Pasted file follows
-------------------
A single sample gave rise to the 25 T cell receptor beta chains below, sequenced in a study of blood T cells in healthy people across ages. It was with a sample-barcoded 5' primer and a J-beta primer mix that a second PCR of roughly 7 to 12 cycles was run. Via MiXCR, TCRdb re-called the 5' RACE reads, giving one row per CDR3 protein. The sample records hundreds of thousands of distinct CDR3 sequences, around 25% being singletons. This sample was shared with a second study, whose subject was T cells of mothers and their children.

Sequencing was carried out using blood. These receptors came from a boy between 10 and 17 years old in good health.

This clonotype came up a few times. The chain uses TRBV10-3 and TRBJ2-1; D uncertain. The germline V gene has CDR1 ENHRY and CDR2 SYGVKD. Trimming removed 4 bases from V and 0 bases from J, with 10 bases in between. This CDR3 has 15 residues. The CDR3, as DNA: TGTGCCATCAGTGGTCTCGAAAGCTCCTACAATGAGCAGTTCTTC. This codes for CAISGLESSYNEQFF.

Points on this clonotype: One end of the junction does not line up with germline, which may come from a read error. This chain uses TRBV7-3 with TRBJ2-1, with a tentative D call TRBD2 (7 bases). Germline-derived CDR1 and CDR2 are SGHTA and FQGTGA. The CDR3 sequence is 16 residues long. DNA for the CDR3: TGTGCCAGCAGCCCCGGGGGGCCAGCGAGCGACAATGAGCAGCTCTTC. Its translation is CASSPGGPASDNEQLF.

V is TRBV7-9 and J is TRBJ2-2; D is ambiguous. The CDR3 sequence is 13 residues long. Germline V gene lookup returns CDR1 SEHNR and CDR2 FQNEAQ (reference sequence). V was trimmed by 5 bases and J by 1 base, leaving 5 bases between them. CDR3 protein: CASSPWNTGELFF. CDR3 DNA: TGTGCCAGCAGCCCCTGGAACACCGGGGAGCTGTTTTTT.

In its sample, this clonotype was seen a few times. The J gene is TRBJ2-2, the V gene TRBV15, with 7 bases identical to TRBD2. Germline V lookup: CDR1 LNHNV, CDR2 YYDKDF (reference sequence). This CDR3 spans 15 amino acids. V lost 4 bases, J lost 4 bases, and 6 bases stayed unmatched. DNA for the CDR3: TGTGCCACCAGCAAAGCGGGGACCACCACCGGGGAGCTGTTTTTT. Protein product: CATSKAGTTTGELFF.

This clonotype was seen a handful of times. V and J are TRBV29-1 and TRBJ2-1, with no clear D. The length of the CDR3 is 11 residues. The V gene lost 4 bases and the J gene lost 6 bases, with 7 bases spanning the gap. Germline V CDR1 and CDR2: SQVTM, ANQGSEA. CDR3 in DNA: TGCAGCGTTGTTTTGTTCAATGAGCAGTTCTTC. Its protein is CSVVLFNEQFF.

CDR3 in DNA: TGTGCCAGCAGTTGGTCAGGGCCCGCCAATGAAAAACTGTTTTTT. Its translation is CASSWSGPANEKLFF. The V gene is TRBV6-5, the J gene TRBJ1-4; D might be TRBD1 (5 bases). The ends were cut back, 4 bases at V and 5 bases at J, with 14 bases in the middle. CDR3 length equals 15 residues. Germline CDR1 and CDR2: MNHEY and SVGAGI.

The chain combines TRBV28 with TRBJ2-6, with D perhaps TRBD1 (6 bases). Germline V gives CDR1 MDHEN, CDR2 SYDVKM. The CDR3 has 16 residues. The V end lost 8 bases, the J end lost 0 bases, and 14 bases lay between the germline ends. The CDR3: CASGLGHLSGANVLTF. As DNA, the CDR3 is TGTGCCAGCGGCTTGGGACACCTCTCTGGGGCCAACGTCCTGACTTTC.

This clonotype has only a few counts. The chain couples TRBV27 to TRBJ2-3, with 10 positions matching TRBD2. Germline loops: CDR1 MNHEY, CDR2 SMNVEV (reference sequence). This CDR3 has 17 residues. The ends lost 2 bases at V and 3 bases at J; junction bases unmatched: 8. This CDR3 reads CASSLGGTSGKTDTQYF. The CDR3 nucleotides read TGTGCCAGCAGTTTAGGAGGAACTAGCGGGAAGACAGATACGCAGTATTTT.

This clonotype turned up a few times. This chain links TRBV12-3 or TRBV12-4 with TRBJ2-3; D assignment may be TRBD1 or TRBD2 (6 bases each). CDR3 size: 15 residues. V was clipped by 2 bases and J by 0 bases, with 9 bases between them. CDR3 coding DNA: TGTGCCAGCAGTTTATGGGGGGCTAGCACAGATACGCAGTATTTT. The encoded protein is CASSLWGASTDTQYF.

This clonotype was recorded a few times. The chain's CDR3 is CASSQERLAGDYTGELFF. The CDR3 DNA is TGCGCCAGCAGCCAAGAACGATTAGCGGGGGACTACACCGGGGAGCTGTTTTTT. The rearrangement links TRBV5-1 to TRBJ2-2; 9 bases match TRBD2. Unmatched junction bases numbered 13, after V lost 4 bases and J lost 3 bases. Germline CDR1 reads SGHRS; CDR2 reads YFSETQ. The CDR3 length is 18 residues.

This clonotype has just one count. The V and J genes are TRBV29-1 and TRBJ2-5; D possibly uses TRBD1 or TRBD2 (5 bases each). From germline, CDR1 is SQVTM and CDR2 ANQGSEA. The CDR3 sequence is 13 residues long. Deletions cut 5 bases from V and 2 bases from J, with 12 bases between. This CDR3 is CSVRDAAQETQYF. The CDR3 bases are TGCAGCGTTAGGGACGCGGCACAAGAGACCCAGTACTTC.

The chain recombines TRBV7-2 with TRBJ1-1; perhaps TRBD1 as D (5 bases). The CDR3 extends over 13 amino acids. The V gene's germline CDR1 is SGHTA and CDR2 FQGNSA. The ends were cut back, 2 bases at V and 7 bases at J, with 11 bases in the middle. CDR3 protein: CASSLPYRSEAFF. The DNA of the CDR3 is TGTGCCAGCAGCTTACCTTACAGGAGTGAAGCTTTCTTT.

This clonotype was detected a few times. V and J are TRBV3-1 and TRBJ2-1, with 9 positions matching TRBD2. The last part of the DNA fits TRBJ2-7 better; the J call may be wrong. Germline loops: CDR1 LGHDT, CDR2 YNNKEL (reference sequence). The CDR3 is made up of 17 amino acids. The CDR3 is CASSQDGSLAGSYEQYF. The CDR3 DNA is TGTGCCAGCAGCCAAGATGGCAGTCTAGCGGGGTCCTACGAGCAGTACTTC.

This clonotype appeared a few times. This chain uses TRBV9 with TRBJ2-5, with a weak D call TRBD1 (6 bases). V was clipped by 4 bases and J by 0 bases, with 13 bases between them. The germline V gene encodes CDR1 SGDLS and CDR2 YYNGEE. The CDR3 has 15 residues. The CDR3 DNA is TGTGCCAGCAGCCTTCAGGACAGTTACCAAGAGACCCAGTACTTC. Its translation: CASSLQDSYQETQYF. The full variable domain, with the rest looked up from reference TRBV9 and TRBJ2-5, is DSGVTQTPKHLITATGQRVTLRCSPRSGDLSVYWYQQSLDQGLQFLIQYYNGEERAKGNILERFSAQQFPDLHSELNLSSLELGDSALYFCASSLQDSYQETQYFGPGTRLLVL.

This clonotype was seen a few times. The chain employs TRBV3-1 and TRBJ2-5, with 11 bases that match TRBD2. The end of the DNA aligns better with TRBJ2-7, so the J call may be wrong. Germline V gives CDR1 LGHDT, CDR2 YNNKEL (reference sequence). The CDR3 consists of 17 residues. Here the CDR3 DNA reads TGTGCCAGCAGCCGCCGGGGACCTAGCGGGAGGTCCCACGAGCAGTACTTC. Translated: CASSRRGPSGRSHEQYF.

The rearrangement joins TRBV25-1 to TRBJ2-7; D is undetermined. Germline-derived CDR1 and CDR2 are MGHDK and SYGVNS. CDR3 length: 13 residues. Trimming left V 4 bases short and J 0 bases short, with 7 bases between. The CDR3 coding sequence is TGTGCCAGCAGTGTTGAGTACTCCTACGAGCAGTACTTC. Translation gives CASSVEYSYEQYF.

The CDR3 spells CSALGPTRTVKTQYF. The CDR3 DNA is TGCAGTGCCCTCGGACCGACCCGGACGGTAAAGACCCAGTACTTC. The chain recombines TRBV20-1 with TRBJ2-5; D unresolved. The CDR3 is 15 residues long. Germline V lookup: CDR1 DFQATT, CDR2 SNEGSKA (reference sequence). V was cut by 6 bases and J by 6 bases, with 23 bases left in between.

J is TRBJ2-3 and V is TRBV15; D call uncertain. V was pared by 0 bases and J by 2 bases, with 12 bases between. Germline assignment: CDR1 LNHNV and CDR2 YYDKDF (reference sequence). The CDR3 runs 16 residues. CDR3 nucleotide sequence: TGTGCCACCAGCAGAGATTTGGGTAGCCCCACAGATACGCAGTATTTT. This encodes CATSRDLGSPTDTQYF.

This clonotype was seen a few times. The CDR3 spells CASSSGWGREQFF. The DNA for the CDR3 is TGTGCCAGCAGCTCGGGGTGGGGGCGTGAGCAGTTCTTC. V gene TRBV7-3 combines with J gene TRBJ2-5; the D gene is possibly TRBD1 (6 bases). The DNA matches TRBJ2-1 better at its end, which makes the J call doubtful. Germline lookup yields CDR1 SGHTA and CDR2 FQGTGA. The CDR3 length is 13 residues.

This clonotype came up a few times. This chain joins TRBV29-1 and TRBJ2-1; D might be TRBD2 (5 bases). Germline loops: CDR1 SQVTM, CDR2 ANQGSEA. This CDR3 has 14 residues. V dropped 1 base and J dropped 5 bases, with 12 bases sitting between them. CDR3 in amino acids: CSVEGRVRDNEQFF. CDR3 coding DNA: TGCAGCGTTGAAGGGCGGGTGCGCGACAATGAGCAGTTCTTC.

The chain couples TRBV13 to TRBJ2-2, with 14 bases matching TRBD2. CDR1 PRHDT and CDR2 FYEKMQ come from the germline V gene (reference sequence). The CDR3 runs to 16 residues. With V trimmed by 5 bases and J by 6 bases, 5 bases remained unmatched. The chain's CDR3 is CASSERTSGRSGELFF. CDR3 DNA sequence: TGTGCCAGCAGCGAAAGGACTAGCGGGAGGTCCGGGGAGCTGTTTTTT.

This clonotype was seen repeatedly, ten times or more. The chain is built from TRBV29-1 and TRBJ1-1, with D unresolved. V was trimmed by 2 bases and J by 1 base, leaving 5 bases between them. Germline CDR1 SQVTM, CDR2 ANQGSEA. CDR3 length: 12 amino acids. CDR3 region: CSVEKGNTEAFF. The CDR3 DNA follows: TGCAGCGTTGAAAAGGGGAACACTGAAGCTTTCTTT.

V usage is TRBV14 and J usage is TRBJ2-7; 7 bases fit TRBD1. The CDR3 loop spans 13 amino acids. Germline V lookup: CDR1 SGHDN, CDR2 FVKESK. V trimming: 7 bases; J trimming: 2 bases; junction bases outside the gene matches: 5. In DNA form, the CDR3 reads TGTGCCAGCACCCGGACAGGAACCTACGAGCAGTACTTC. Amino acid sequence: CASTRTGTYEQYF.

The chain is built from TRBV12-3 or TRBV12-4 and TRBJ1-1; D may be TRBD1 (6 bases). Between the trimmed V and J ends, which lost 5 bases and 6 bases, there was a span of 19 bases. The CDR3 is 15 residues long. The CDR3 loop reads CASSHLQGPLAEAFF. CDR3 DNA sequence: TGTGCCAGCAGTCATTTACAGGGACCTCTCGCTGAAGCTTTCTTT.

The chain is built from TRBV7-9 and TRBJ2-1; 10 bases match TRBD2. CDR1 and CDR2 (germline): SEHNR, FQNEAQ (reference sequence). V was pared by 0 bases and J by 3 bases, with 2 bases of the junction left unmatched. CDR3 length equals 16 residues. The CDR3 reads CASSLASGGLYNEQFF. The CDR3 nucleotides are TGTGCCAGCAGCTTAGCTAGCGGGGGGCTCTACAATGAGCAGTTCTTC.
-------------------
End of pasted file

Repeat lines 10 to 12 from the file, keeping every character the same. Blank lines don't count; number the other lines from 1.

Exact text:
This clonotype has only a few counts. The chain couples TRBV27 to TRBJ2-3, with 10 positions matching TRBD2. Germline loops: CDR1 MNHEY, CDR2 SMNVEV (reference sequence). This CDR3 has 17 residues. The ends lost 2 bases at V and 3 bases at J; junction bases unmatched: 8. This CDR3 reads CASSLGGTSGKTDTQYF. The CDR3 nucleotides read TGTGCCAGCAGTTTAGGAGGAACTAGCGGGAAGACAGATACGCAGTATTTT.

This clonotype turned up a few times. This chain links TRBV12-3 or TRBV12-4 with TRBJ2-3; D assignment may be TRBD1 or TRBD2 (6 bases each). CDR3 size: 15 residues. V was clipped by 2 bases and J by 0 bases, with 9 bases between them. CDR3 coding DNA: TGTGCCAGCAGTTTATGGGGGGCTAGCACAGATACGCAGTATTTT. The encoded protein is CASSLWGASTDTQYF.

This clonotype was recorded a few times. The chain's CDR3 is CASSQERLAGDYTGELFF. The CDR3 DNA is TGCGCCAGCAGCCAAGAACGATTAGCGGGGGACTACACCGGGGAGCTGTTTTTT. The rearrangement links TRBV5-1 to TRBJ2-2; 9 bases match TRBD2. Unmatched junction bases numbered 13, after V lost 4 bases and J lost 3 bases. Germline CDR1 reads SGHRS; CDR2 reads YFSETQ. The CDR3 length is 18 residues.